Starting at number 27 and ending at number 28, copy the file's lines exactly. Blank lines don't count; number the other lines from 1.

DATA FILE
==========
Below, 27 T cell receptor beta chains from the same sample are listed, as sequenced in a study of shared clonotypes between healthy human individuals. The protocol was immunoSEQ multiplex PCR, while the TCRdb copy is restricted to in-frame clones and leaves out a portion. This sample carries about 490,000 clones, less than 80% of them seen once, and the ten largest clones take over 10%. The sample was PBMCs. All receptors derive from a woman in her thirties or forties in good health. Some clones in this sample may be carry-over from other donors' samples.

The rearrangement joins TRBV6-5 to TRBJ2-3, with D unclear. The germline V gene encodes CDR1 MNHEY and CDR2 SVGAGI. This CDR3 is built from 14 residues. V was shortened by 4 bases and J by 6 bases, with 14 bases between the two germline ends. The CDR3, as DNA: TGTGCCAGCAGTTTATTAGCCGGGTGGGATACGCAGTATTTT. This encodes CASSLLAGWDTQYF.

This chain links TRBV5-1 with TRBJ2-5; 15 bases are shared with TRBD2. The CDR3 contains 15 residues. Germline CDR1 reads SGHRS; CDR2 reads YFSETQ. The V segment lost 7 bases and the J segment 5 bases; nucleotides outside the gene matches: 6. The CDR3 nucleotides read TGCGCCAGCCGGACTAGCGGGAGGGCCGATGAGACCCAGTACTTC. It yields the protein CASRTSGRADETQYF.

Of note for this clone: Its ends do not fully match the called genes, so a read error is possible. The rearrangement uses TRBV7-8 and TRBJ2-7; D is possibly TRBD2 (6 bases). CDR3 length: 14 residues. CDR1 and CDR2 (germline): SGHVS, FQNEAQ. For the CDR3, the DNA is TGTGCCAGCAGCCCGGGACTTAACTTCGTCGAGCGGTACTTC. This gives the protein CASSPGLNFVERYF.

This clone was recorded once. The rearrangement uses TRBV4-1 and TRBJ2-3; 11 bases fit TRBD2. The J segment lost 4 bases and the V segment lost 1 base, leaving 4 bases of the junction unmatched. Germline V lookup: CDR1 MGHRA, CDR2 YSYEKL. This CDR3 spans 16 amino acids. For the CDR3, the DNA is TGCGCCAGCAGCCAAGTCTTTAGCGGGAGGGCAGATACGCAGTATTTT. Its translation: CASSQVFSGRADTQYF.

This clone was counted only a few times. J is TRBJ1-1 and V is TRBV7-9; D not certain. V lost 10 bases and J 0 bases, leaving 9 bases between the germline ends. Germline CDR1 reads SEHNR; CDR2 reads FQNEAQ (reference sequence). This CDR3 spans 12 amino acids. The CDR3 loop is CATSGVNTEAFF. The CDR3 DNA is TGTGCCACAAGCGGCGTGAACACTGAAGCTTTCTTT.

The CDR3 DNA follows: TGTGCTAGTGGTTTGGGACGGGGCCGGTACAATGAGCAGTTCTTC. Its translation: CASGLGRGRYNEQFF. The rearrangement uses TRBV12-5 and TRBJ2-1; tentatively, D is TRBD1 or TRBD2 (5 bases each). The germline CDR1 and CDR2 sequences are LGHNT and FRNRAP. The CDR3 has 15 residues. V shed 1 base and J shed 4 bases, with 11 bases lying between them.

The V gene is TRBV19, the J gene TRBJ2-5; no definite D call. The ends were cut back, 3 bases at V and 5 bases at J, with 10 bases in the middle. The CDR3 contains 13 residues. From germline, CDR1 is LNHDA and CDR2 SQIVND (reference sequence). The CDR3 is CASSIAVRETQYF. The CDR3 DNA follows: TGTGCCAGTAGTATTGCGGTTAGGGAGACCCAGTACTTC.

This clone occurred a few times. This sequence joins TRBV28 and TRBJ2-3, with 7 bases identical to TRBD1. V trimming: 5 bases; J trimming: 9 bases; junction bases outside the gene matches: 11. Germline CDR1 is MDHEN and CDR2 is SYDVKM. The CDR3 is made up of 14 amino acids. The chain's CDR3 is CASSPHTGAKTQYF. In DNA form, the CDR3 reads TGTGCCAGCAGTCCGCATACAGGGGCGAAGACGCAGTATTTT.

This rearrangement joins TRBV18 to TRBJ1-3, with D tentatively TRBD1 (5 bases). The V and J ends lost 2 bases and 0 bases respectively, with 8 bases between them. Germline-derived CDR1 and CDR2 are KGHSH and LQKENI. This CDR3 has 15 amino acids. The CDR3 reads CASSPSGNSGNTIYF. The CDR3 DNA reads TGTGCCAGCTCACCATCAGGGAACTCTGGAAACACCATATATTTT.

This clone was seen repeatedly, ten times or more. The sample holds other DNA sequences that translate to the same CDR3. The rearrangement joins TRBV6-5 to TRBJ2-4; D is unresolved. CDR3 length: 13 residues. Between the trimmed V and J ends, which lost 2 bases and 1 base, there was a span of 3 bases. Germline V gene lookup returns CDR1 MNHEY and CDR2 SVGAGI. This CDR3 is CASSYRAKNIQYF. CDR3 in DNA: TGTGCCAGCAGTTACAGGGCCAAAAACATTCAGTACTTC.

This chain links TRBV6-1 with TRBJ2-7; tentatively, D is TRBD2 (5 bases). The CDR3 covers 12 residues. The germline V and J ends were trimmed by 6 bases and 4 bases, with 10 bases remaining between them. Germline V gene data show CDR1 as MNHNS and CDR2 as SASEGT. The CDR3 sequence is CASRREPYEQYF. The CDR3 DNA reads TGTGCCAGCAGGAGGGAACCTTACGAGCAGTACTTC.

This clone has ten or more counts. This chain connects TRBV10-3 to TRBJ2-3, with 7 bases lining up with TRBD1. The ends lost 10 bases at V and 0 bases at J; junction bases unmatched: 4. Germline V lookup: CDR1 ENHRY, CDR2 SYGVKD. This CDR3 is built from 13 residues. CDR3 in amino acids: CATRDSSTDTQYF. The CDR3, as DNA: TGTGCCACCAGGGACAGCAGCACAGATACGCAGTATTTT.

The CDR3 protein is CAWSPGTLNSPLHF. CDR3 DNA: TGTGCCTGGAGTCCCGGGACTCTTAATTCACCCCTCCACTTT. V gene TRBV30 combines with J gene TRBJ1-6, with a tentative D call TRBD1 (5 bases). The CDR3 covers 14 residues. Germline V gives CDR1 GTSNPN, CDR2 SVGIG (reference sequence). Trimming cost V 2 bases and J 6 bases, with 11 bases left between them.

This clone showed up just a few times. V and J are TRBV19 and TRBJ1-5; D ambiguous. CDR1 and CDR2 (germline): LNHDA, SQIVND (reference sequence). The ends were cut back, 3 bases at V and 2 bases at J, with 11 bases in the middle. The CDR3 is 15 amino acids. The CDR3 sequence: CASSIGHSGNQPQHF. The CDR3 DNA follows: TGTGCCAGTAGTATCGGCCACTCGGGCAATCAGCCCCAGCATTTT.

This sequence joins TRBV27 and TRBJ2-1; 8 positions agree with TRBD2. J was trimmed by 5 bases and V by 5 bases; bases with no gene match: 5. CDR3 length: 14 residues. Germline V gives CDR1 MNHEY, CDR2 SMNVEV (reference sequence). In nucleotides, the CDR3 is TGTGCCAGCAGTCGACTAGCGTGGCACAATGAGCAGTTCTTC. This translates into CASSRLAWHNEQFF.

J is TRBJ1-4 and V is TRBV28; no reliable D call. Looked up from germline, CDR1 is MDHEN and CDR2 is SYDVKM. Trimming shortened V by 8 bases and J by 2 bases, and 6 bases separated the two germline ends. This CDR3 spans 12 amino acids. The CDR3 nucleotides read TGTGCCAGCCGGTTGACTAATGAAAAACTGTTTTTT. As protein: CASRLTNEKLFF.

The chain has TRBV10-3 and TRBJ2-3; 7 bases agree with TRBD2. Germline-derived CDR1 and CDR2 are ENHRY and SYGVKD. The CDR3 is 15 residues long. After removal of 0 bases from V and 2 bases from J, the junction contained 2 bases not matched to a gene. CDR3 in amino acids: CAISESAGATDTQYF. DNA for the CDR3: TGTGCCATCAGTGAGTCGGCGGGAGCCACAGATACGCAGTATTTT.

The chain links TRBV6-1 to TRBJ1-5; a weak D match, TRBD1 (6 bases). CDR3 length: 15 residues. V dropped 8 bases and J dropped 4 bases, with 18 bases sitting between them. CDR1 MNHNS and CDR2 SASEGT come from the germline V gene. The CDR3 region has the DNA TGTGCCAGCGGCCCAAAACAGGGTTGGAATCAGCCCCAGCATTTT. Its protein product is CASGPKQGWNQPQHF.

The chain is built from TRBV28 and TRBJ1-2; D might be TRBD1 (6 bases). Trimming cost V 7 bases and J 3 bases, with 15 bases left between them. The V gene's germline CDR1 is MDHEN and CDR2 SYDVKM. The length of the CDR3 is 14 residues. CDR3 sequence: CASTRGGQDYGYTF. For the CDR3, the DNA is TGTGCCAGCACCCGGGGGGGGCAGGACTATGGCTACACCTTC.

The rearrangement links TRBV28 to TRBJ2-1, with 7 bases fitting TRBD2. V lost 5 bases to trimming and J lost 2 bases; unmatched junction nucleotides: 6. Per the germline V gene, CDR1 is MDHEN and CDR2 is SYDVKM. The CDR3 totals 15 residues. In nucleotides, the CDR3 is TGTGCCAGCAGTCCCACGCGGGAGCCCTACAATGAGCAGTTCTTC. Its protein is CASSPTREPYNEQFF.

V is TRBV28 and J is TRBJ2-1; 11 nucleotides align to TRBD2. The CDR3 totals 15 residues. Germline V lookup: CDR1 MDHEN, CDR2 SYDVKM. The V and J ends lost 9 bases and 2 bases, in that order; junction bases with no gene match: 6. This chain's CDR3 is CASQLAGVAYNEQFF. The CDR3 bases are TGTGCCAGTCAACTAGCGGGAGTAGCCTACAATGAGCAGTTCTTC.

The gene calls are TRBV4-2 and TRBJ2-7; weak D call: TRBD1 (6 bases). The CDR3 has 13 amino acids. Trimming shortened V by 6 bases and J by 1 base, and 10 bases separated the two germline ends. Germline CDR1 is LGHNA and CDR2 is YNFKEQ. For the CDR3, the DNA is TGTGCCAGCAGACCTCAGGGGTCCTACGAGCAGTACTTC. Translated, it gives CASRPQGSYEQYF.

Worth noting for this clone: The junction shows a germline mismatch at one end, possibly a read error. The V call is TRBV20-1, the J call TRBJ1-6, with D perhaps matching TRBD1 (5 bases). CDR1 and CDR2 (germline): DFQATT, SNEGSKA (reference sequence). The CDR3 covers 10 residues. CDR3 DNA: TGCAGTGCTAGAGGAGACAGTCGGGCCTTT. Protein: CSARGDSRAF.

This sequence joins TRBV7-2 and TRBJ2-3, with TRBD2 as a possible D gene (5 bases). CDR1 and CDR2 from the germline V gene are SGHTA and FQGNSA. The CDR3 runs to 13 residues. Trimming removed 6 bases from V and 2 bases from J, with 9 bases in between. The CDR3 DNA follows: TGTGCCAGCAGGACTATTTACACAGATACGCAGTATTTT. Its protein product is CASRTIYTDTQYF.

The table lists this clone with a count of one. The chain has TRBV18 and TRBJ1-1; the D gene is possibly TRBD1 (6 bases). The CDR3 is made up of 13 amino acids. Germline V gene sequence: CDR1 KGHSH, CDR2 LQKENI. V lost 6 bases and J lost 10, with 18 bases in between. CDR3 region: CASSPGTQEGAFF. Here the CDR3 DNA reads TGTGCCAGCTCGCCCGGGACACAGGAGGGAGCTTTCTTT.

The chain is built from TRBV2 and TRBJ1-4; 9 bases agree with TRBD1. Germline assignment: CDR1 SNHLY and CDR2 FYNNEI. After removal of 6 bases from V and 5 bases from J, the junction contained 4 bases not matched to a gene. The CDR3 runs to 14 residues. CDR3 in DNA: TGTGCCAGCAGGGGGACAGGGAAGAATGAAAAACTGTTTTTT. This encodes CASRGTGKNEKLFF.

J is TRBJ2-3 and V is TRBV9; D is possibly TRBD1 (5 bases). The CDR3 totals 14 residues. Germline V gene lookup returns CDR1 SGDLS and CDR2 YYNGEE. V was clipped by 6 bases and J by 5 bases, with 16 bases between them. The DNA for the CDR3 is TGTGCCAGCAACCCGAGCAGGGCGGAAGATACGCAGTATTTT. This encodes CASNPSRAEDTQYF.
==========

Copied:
The chain is built from TRBV2 and TRBJ1-4; 9 bases agree with TRBD1. Germline assignment: CDR1 SNHLY and CDR2 FYNNEI. After removal of 6 bases from V and 5 bases from J, the junction contained 4 bases not matched to a gene. The CDR3 runs to 14 residues. CDR3 in DNA: TGTGCCAGCAGGGGGACAGGGAAGAATGAAAAACTGTTTTTT. This encodes CASRGTGKNEKLFF.

J is TRBJ2-3 and V is TRBV9; D is possibly TRBD1 (5 bases). The CDR3 totals 14 residues. Germline V gene lookup returns CDR1 SGDLS and CDR2 YYNGEE. V was clipped by 6 bases and J by 5 bases, with 16 bases between them. The DNA for the CDR3 is TGTGCCAGCAACCCGAGCAGGGCGGAAGATACGCAGTATTTT. This encodes CASNPSRAEDTQYF.